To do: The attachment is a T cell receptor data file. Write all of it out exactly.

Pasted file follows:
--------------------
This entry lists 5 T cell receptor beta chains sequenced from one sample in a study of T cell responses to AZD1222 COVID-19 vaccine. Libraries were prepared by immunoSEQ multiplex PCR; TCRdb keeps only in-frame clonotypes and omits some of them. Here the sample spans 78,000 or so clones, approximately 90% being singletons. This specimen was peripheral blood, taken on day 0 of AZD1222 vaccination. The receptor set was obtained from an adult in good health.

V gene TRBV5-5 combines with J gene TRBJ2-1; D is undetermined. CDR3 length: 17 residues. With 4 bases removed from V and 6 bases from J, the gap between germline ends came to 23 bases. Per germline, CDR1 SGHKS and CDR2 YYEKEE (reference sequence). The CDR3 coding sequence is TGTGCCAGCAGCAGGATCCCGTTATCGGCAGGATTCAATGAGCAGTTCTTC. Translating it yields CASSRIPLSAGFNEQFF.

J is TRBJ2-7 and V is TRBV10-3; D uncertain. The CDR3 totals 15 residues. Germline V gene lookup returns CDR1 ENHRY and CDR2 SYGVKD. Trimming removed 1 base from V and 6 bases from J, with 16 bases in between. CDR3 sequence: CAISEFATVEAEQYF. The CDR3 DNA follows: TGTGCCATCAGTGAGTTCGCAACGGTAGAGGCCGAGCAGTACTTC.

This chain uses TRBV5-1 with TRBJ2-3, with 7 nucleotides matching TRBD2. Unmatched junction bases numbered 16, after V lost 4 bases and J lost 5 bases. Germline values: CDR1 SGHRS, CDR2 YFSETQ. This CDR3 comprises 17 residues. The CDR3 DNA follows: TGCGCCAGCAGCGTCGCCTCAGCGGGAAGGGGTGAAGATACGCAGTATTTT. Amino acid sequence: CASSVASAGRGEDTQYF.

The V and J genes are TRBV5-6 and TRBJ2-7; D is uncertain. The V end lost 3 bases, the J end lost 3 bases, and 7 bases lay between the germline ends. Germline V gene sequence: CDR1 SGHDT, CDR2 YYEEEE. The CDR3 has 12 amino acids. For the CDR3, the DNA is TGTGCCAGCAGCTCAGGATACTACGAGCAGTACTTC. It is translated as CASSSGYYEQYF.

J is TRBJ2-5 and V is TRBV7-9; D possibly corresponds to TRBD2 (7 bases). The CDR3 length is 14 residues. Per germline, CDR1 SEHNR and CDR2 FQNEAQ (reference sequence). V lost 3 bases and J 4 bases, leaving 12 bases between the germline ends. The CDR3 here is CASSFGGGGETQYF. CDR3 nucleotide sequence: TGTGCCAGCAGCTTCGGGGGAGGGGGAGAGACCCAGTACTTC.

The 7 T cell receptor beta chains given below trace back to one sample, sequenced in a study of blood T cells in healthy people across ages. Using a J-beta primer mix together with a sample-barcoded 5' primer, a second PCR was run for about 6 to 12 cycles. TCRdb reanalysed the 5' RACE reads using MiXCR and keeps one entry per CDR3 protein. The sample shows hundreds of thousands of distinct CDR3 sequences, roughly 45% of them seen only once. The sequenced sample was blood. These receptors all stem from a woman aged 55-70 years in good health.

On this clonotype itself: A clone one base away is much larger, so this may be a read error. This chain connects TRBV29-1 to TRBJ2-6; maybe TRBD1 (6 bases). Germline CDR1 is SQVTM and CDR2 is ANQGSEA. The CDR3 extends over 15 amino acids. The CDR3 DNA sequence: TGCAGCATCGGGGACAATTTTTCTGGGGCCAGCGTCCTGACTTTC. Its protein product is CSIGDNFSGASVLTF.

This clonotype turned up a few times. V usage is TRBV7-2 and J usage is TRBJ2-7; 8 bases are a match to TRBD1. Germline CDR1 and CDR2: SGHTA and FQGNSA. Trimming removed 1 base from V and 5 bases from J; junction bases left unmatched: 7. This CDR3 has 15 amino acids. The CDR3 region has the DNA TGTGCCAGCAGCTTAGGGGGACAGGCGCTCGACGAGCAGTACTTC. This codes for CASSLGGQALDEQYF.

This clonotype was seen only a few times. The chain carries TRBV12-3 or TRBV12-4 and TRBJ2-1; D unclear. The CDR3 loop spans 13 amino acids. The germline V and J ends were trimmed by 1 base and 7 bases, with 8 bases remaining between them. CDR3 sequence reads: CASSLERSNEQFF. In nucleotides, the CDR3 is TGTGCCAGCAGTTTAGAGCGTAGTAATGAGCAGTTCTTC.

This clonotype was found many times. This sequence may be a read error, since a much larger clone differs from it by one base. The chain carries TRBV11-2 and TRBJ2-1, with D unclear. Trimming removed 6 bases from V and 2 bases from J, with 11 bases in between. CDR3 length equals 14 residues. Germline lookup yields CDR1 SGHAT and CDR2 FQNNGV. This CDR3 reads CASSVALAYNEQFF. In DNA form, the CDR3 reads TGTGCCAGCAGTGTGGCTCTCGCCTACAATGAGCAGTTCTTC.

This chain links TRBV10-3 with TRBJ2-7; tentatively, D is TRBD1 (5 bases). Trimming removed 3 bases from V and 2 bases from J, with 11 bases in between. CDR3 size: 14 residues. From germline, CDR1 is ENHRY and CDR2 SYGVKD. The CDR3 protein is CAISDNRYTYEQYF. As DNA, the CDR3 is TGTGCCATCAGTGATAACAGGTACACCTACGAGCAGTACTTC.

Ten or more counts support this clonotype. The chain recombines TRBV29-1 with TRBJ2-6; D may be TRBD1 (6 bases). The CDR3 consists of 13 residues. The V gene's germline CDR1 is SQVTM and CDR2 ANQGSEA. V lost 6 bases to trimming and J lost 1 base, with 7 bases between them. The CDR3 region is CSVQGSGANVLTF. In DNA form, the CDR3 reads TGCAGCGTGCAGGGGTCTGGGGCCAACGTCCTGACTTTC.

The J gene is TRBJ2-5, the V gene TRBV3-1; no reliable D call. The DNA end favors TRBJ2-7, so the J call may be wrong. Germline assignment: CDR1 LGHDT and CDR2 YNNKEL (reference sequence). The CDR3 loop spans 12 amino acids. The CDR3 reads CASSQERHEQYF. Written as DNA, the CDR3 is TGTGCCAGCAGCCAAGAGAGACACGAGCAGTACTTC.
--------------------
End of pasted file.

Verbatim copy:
This entry lists 5 T cell receptor beta chains sequenced from one sample in a study of T cell responses to AZD1222 COVID-19 vaccine. Libraries were prepared by immunoSEQ multiplex PCR; TCRdb keeps only in-frame clonotypes and omits some of them. Here the sample spans 78,000 or so clones, approximately 90% being singletons. This specimen was peripheral blood, taken on day 0 of AZD1222 vaccination. The receptor set was obtained from an adult in good health.

V gene TRBV5-5 combines with J gene TRBJ2-1; D is undetermined. CDR3 length: 17 residues. With 4 bases removed from V and 6 bases from J, the gap between germline ends came to 23 bases. Per germline, CDR1 SGHKS and CDR2 YYEKEE (reference sequence). The CDR3 coding sequence is TGTGCCAGCAGCAGGATCCCGTTATCGGCAGGATTCAATGAGCAGTTCTTC. Translating it yields CASSRIPLSAGFNEQFF.

J is TRBJ2-7 and V is TRBV10-3; D uncertain. The CDR3 totals 15 residues. Germline V gene lookup returns CDR1 ENHRY and CDR2 SYGVKD. Trimming removed 1 base from V and 6 bases from J, with 16 bases in between. CDR3 sequence: CAISEFATVEAEQYF. The CDR3 DNA follows: TGTGCCATCAGTGAGTTCGCAACGGTAGAGGCCGAGCAGTACTTC.

This chain uses TRBV5-1 with TRBJ2-3, with 7 nucleotides matching TRBD2. Unmatched junction bases numbered 16, after V lost 4 bases and J lost 5 bases. Germline values: CDR1 SGHRS, CDR2 YFSETQ. This CDR3 comprises 17 residues. The CDR3 DNA follows: TGCGCCAGCAGCGTCGCCTCAGCGGGAAGGGGTGAAGATACGCAGTATTTT. Amino acid sequence: CASSVASAGRGEDTQYF.

The V and J genes are TRBV5-6 and TRBJ2-7; D is uncertain. The V end lost 3 bases, the J end lost 3 bases, and 7 bases lay between the germline ends. Germline V gene sequence: CDR1 SGHDT, CDR2 YYEEEE. The CDR3 has 12 amino acids. For the CDR3, the DNA is TGTGCCAGCAGCTCAGGATACTACGAGCAGTACTTC. It is translated as CASSSGYYEQYF.

J is TRBJ2-5 and V is TRBV7-9; D possibly corresponds to TRBD2 (7 bases). The CDR3 length is 14 residues. Per germline, CDR1 SEHNR and CDR2 FQNEAQ (reference sequence). V lost 3 bases and J 4 bases, leaving 12 bases between the germline ends. The CDR3 here is CASSFGGGGETQYF. CDR3 nucleotide sequence: TGTGCCAGCAGCTTCGGGGGAGGGGGAGAGACCCAGTACTTC.

The 7 T cell receptor beta chains given below trace back to one sample, sequenced in a study of blood T cells in healthy people across ages. Using a J-beta primer mix together with a sample-barcoded 5' primer, a second PCR was run for about 6 to 12 cycles. TCRdb reanalysed the 5' RACE reads using MiXCR and keeps one entry per CDR3 protein. The sample shows hundreds of thousands of distinct CDR3 sequences, roughly 45% of them seen only once. The sequenced sample was blood. These receptors all stem from a woman aged 55-70 years in good health.

On this clonotype itself: A clone one base away is much larger, so this may be a read error. This chain connects TRBV29-1 to TRBJ2-6; maybe TRBD1 (6 bases). Germline CDR1 is SQVTM and CDR2 is ANQGSEA. The CDR3 extends over 15 amino acids. The CDR3 DNA sequence: TGCAGCATCGGGGACAATTTTTCTGGGGCCAGCGTCCTGACTTTC. Its protein product is CSIGDNFSGASVLTF.

This clonotype turned up a few times. V usage is TRBV7-2 and J usage is TRBJ2-7; 8 bases are a match to TRBD1. Germline CDR1 and CDR2: SGHTA and FQGNSA. Trimming removed 1 base from V and 5 bases from J; junction bases left unmatched: 7. This CDR3 has 15 amino acids. The CDR3 region has the DNA TGTGCCAGCAGCTTAGGGGGACAGGCGCTCGACGAGCAGTACTTC. This codes for CASSLGGQALDEQYF.

This clonotype was seen only a few times. The chain carries TRBV12-3 or TRBV12-4 and TRBJ2-1; D unclear. The CDR3 loop spans 13 amino acids. The germline V and J ends were trimmed by 1 base and 7 bases, with 8 bases remaining between them. CDR3 sequence reads: CASSLERSNEQFF. In nucleotides, the CDR3 is TGTGCCAGCAGTTTAGAGCGTAGTAATGAGCAGTTCTTC.

This clonotype was found many times. This sequence may be a read error, since a much larger clone differs from it by one base. The chain carries TRBV11-2 and TRBJ2-1, with D unclear. Trimming removed 6 bases from V and 2 bases from J, with 11 bases in between. CDR3 length equals 14 residues. Germline lookup yields CDR1 SGHAT and CDR2 FQNNGV. This CDR3 reads CASSVALAYNEQFF. In DNA form, the CDR3 reads TGTGCCAGCAGTGTGGCTCTCGCCTACAATGAGCAGTTCTTC.

This chain links TRBV10-3 with TRBJ2-7; tentatively, D is TRBD1 (5 bases). Trimming removed 3 bases from V and 2 bases from J, with 11 bases in between. CDR3 size: 14 residues. From germline, CDR1 is ENHRY and CDR2 SYGVKD. The CDR3 protein is CAISDNRYTYEQYF. As DNA, the CDR3 is TGTGCCATCAGTGATAACAGGTACACCTACGAGCAGTACTTC.

Ten or more counts support this clonotype. The chain recombines TRBV29-1 with TRBJ2-6; D may be TRBD1 (6 bases). The CDR3 consists of 13 residues. The V gene's germline CDR1 is SQVTM and CDR2 ANQGSEA. V lost 6 bases to trimming and J lost 1 base, with 7 bases between them. The CDR3 region is CSVQGSGANVLTF. In DNA form, the CDR3 reads TGCAGCGTGCAGGGGTCTGGGGCCAACGTCCTGACTTTC.

The J gene is TRBJ2-5, the V gene TRBV3-1; no reliable D call. The DNA end favors TRBJ2-7, so the J call may be wrong. Germline assignment: CDR1 LGHDT and CDR2 YNNKEL (reference sequence). The CDR3 loop spans 12 amino acids. The CDR3 reads CASSQERHEQYF. Written as DNA, the CDR3 is TGTGCCAGCAGCCAAGAGAGACACGAGCAGTACTTC.